‘Lax attitudes’ are a huge part of the reason why cyber-criminals are so successful, and this can be challenged by cyber-security awareness and training from the ground up to the board. No one should be exempt. Employees should be a vital part of every security strategy because if technology fails, they’re the organisations’ last line of defence.
People as the Last Line of Defence
As a former CISO of a Fortune 500 company, I’m one of the many cyber-security professionals that learnt the hard way that you can’t rely on technology to protect your organisation against attack. Cyber defence technology is complex and expensive and is especially designed to thwart the next attack – but, the data doesn’t lie. Cyber defences aren’t perfect because hackers will always find the weakness and exploit it. And when this happens it will be up to the user to make the right choice: click on a link or don’t. It was a simple click that brought my previous company’s heavily fortified cyber-security defences to its knees.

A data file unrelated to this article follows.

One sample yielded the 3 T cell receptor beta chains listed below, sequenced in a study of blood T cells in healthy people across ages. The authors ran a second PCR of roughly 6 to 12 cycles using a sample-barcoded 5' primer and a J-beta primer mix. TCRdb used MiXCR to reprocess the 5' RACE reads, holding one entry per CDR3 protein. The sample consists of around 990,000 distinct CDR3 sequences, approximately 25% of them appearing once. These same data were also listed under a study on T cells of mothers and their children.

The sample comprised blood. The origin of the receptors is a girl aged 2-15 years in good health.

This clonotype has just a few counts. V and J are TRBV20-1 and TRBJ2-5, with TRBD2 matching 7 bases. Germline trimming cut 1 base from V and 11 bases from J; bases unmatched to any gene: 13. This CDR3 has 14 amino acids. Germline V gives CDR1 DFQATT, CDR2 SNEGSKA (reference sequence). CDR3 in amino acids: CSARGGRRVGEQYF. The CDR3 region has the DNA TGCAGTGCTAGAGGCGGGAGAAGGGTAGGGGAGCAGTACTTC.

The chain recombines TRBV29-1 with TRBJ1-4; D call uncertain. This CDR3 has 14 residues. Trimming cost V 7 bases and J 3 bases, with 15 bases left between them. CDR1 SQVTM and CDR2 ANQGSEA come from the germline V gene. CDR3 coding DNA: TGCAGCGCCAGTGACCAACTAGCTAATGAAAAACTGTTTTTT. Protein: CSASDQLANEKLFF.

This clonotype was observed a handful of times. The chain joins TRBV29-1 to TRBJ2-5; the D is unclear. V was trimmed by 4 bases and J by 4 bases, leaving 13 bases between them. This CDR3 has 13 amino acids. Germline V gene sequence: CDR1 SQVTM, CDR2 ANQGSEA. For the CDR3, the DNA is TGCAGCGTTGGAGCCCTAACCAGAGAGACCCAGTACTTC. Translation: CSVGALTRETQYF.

We need to understand that all computer users are the fulcrum of the current and expanding cyber storm, and that there are steps we can take toward threat mitigation and damage containment. One of the most important pieces of advice that I can give is that we should crystallise our confidence that users will do the right thing if they know the right thing. It is a C-Level responsibility to focus on elevating user understanding of threats so that everyone appreciates their role in cyber defence.